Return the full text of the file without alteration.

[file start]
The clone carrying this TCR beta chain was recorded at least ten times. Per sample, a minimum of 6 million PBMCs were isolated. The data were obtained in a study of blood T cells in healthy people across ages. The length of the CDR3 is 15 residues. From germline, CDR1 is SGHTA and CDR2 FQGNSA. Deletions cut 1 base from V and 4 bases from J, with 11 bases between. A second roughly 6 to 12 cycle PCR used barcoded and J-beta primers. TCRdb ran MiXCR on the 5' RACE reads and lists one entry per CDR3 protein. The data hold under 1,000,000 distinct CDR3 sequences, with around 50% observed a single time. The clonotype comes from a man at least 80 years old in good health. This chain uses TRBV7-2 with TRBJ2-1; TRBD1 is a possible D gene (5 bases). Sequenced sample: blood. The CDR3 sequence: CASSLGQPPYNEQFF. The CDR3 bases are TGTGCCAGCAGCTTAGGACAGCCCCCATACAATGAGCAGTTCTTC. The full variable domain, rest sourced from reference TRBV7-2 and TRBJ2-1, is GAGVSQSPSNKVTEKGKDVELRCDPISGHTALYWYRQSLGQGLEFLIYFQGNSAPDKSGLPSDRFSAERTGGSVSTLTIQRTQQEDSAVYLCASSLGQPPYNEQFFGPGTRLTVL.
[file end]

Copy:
The clone carrying this TCR beta chain was recorded at least ten times. Per sample, a minimum of 6 million PBMCs were isolated. The data were obtained in a study of blood T cells in healthy people across ages. The length of the CDR3 is 15 residues. From germline, CDR1 is SGHTA and CDR2 FQGNSA. Deletions cut 1 base from V and 4 bases from J, with 11 bases between. A second roughly 6 to 12 cycle PCR used barcoded and J-beta primers. TCRdb ran MiXCR on the 5' RACE reads and lists one entry per CDR3 protein. The data hold under 1,000,000 distinct CDR3 sequences, with around 50% observed a single time. The clonotype comes from a man at least 80 years old in good health. This chain uses TRBV7-2 with TRBJ2-1; TRBD1 is a possible D gene (5 bases). Sequenced sample: blood. The CDR3 sequence: CASSLGQPPYNEQFF. The CDR3 bases are TGTGCCAGCAGCTTAGGACAGCCCCCATACAATGAGCAGTTCTTC. The full variable domain, rest sourced from reference TRBV7-2 and TRBJ2-1, is GAGVSQSPSNKVTEKGKDVELRCDPISGHTALYWYRQSLGQGLEFLIYFQGNSAPDKSGLPSDRFSAERTGGSVSTLTIQRTQQEDSAVYLCASSLGQPPYNEQFFGPGTRLTVL.